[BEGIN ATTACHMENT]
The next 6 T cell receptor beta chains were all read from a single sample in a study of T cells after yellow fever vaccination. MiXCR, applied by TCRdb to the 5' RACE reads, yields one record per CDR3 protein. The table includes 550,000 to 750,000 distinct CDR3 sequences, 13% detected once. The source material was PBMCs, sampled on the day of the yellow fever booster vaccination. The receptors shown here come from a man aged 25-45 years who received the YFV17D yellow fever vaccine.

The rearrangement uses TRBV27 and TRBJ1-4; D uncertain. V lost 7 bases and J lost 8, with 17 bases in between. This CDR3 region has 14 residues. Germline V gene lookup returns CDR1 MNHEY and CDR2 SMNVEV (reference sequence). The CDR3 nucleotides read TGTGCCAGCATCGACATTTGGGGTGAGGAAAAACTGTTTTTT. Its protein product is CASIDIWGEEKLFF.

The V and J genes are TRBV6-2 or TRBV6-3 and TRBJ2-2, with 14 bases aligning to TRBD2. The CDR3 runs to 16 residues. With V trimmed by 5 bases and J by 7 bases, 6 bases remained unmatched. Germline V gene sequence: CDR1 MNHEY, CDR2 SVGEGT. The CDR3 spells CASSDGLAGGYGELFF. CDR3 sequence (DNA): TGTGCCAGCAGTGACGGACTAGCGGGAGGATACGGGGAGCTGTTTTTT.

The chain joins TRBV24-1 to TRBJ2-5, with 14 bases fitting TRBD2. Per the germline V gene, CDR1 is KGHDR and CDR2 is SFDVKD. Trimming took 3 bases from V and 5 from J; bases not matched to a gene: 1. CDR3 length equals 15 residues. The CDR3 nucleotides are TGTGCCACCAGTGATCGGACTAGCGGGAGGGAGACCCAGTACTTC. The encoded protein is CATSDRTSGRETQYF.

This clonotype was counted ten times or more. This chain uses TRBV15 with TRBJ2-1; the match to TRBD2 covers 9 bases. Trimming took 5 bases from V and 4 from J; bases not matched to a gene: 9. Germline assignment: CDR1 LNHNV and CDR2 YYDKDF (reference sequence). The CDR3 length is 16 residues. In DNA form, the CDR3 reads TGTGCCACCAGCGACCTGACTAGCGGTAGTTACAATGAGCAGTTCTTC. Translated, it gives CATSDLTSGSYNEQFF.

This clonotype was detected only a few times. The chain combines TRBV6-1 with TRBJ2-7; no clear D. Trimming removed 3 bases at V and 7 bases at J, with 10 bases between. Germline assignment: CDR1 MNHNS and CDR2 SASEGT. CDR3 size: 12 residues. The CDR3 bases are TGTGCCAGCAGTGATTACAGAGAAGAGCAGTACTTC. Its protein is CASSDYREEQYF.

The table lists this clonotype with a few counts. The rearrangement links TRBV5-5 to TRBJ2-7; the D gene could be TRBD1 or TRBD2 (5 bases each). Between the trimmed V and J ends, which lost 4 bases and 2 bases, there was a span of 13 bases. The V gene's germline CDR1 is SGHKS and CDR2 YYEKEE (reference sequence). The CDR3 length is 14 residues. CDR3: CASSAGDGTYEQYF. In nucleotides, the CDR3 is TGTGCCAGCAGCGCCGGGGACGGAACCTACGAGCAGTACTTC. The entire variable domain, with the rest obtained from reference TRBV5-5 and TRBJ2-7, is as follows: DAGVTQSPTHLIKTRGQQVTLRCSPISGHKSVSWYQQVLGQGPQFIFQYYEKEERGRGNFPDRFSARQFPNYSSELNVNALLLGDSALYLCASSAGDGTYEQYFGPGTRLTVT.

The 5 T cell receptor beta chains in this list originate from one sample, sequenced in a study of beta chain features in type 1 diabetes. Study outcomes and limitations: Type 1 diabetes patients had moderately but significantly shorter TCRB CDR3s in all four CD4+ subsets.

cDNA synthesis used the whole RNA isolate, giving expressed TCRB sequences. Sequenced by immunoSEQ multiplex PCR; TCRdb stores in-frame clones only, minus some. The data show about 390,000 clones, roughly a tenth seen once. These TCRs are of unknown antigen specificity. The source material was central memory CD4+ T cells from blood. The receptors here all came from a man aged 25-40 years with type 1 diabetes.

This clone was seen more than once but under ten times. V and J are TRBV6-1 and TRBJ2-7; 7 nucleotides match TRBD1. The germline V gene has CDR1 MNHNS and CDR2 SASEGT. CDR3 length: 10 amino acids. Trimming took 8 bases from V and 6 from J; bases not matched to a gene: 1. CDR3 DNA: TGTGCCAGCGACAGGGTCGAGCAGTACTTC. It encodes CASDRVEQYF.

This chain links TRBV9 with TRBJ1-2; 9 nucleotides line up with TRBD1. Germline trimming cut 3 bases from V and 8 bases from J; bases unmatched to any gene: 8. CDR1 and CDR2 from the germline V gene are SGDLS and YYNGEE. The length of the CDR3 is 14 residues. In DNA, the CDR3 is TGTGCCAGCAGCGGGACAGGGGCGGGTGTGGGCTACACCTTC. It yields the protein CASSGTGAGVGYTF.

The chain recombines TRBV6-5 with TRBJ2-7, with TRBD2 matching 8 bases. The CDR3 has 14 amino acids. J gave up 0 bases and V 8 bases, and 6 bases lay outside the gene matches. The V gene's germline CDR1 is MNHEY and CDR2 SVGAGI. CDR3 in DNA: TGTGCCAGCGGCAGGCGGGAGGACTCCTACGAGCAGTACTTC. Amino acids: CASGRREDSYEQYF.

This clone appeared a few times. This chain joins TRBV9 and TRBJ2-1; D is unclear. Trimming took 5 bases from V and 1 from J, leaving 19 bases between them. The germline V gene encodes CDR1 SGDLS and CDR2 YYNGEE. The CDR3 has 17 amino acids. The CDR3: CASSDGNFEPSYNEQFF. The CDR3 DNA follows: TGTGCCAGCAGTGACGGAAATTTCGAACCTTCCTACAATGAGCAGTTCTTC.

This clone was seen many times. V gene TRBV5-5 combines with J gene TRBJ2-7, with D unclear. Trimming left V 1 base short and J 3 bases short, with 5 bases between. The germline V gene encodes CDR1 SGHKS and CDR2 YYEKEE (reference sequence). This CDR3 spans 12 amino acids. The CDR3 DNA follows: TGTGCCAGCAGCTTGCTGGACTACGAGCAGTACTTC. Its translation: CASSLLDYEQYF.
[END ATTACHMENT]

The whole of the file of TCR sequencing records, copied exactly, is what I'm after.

The next 6 T cell receptor beta chains were all read from a single sample in a study of T cells after yellow fever vaccination. MiXCR, applied by TCRdb to the 5' RACE reads, yields one record per CDR3 protein. The table includes 550,000 to 750,000 distinct CDR3 sequences, 13% detected once. The source material was PBMCs, sampled on the day of the yellow fever booster vaccination. The receptors shown here come from a man aged 25-45 years who received the YFV17D yellow fever vaccine.

The rearrangement uses TRBV27 and TRBJ1-4; D uncertain. V lost 7 bases and J lost 8, with 17 bases in between. This CDR3 region has 14 residues. Germline V gene lookup returns CDR1 MNHEY and CDR2 SMNVEV (reference sequence). The CDR3 nucleotides read TGTGCCAGCATCGACATTTGGGGTGAGGAAAAACTGTTTTTT. Its protein product is CASIDIWGEEKLFF.

The V and J genes are TRBV6-2 or TRBV6-3 and TRBJ2-2, with 14 bases aligning to TRBD2. The CDR3 runs to 16 residues. With V trimmed by 5 bases and J by 7 bases, 6 bases remained unmatched. Germline V gene sequence: CDR1 MNHEY, CDR2 SVGEGT. The CDR3 spells CASSDGLAGGYGELFF. CDR3 sequence (DNA): TGTGCCAGCAGTGACGGACTAGCGGGAGGATACGGGGAGCTGTTTTTT.

The chain joins TRBV24-1 to TRBJ2-5, with 14 bases fitting TRBD2. Per the germline V gene, CDR1 is KGHDR and CDR2 is SFDVKD. Trimming took 3 bases from V and 5 from J; bases not matched to a gene: 1. CDR3 length equals 15 residues. The CDR3 nucleotides are TGTGCCACCAGTGATCGGACTAGCGGGAGGGAGACCCAGTACTTC. The encoded protein is CATSDRTSGRETQYF.

This clonotype was counted ten times or more. This chain uses TRBV15 with TRBJ2-1; the match to TRBD2 covers 9 bases. Trimming took 5 bases from V and 4 from J; bases not matched to a gene: 9. Germline assignment: CDR1 LNHNV and CDR2 YYDKDF (reference sequence). The CDR3 length is 16 residues. In DNA form, the CDR3 reads TGTGCCACCAGCGACCTGACTAGCGGTAGTTACAATGAGCAGTTCTTC. Translated, it gives CATSDLTSGSYNEQFF.

This clonotype was detected only a few times. The chain combines TRBV6-1 with TRBJ2-7; no clear D. Trimming removed 3 bases at V and 7 bases at J, with 10 bases between. Germline assignment: CDR1 MNHNS and CDR2 SASEGT. CDR3 size: 12 residues. The CDR3 bases are TGTGCCAGCAGTGATTACAGAGAAGAGCAGTACTTC. Its protein is CASSDYREEQYF.

The table lists this clonotype with a few counts. The rearrangement links TRBV5-5 to TRBJ2-7; the D gene could be TRBD1 or TRBD2 (5 bases each). Between the trimmed V and J ends, which lost 4 bases and 2 bases, there was a span of 13 bases. The V gene's germline CDR1 is SGHKS and CDR2 YYEKEE (reference sequence). The CDR3 length is 14 residues. CDR3: CASSAGDGTYEQYF. In nucleotides, the CDR3 is TGTGCCAGCAGCGCCGGGGACGGAACCTACGAGCAGTACTTC. The entire variable domain, with the rest obtained from reference TRBV5-5 and TRBJ2-7, is as follows: DAGVTQSPTHLIKTRGQQVTLRCSPISGHKSVSWYQQVLGQGPQFIFQYYEKEERGRGNFPDRFSARQFPNYSSELNVNALLLGDSALYLCASSAGDGTYEQYFGPGTRLTVT.

The 5 T cell receptor beta chains in this list originate from one sample, sequenced in a study of beta chain features in type 1 diabetes. Study outcomes and limitations: Type 1 diabetes patients had moderately but significantly shorter TCRB CDR3s in all four CD4+ subsets.

cDNA synthesis used the whole RNA isolate, giving expressed TCRB sequences. Sequenced by immunoSEQ multiplex PCR; TCRdb stores in-frame clones only, minus some. The data show about 390,000 clones, roughly a tenth seen once. These TCRs are of unknown antigen specificity. The source material was central memory CD4+ T cells from blood. The receptors here all came from a man aged 25-40 years with type 1 diabetes.

This clone was seen more than once but under ten times. V and J are TRBV6-1 and TRBJ2-7; 7 nucleotides match TRBD1. The germline V gene has CDR1 MNHNS and CDR2 SASEGT. CDR3 length: 10 amino acids. Trimming took 8 bases from V and 6 from J; bases not matched to a gene: 1. CDR3 DNA: TGTGCCAGCGACAGGGTCGAGCAGTACTTC. It encodes CASDRVEQYF.

This chain links TRBV9 with TRBJ1-2; 9 nucleotides line up with TRBD1. Germline trimming cut 3 bases from V and 8 bases from J; bases unmatched to any gene: 8. CDR1 and CDR2 from the germline V gene are SGDLS and YYNGEE. The length of the CDR3 is 14 residues. In DNA, the CDR3 is TGTGCCAGCAGCGGGACAGGGGCGGGTGTGGGCTACACCTTC. It yields the protein CASSGTGAGVGYTF.

The chain recombines TRBV6-5 with TRBJ2-7, with TRBD2 matching 8 bases. The CDR3 has 14 amino acids. J gave up 0 bases and V 8 bases, and 6 bases lay outside the gene matches. The V gene's germline CDR1 is MNHEY and CDR2 SVGAGI. CDR3 in DNA: TGTGCCAGCGGCAGGCGGGAGGACTCCTACGAGCAGTACTTC. Amino acids: CASGRREDSYEQYF.

This clone appeared a few times. This chain joins TRBV9 and TRBJ2-1; D is unclear. Trimming took 5 bases from V and 1 from J, leaving 19 bases between them. The germline V gene encodes CDR1 SGDLS and CDR2 YYNGEE. The CDR3 has 17 amino acids. The CDR3: CASSDGNFEPSYNEQFF. The CDR3 DNA follows: TGTGCCAGCAGTGACGGAAATTTCGAACCTTCCTACAATGAGCAGTTCTTC.

This clone was seen many times. V gene TRBV5-5 combines with J gene TRBJ2-7, with D unclear. Trimming left V 1 base short and J 3 bases short, with 5 bases between. The germline V gene encodes CDR1 SGHKS and CDR2 YYEKEE (reference sequence). This CDR3 spans 12 amino acids. The CDR3 DNA follows: TGTGCCAGCAGCTTGCTGGACTACGAGCAGTACTTC. Its translation: CASSLLDYEQYF.